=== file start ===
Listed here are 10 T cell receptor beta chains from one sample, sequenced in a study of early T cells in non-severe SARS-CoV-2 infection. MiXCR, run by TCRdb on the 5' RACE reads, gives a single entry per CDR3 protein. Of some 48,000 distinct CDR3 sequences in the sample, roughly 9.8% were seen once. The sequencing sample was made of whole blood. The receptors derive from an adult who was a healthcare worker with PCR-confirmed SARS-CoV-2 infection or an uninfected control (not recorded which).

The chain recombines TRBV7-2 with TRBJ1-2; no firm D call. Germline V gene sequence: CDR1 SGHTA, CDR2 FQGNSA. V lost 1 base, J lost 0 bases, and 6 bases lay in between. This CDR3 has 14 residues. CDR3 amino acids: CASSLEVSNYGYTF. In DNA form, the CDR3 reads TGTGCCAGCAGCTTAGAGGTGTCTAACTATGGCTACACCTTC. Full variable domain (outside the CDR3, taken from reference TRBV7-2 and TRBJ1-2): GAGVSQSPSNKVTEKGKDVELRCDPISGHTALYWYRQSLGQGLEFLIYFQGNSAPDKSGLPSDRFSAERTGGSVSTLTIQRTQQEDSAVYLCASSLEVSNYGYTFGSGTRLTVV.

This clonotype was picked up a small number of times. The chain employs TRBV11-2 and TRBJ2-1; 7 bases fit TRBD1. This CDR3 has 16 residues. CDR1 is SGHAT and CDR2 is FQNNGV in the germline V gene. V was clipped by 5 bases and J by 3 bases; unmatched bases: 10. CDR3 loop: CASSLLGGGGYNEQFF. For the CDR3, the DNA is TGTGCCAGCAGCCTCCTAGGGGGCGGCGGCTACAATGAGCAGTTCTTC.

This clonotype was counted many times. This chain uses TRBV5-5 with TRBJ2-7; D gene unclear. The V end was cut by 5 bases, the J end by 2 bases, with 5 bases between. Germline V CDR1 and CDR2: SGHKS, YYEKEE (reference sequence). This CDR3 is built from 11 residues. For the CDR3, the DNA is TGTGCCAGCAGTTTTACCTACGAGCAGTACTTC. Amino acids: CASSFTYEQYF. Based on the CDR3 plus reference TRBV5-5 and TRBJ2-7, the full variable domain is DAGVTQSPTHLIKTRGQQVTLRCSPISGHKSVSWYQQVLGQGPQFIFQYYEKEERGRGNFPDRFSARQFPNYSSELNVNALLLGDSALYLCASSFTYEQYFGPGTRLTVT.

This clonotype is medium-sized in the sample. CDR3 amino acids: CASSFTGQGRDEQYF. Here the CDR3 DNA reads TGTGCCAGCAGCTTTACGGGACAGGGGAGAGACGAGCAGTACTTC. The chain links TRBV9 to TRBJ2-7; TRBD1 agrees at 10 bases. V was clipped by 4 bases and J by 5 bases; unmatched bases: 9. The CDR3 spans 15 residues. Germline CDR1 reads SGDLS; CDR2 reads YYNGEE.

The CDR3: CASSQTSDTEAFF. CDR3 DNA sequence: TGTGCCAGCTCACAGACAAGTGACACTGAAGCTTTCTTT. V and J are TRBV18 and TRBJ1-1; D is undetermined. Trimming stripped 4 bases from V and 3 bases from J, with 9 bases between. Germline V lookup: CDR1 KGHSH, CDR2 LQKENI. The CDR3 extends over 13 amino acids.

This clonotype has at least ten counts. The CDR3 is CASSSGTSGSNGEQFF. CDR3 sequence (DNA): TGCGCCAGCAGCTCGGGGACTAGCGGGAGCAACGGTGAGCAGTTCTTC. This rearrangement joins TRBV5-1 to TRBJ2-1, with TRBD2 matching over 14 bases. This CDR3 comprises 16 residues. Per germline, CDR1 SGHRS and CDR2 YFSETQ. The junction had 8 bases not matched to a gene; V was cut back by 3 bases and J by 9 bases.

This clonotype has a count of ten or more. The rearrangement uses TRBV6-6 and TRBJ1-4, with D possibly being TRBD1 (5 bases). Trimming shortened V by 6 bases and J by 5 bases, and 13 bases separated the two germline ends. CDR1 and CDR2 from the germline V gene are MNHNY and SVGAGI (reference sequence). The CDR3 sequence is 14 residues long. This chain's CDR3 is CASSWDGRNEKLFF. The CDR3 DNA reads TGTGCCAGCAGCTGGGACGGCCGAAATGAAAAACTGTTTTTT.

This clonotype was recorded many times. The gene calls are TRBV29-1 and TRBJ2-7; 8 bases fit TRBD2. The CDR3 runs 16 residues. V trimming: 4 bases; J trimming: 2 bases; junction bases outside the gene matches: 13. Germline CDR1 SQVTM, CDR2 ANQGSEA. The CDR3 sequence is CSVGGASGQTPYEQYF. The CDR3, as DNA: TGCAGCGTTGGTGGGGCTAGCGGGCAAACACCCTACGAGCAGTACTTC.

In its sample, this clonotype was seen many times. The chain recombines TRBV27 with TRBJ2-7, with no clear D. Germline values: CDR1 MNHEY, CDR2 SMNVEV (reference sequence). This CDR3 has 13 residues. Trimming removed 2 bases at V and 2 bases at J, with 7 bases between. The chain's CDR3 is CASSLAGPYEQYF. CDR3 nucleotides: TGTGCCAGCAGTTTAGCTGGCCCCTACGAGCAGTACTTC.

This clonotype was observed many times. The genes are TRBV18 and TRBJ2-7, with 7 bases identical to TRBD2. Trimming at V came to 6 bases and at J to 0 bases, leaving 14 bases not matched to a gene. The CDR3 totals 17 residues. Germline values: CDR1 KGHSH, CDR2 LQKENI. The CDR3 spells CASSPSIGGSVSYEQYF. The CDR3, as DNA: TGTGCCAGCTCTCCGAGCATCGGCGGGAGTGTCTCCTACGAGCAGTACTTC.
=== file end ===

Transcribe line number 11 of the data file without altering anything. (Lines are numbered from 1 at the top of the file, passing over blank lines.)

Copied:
This clonotype was observed many times. The genes are TRBV18 and TRBJ2-7, with 7 bases identical to TRBD2. Trimming at V came to 6 bases and at J to 0 bases, leaving 14 bases not matched to a gene. The CDR3 totals 17 residues. Germline values: CDR1 KGHSH, CDR2 LQKENI. The CDR3 spells CASSPSIGGSVSYEQYF. The CDR3, as DNA: TGTGCCAGCTCTCCGAGCATCGGCGGGAGTGTCTCCTACGAGCAGTACTTC.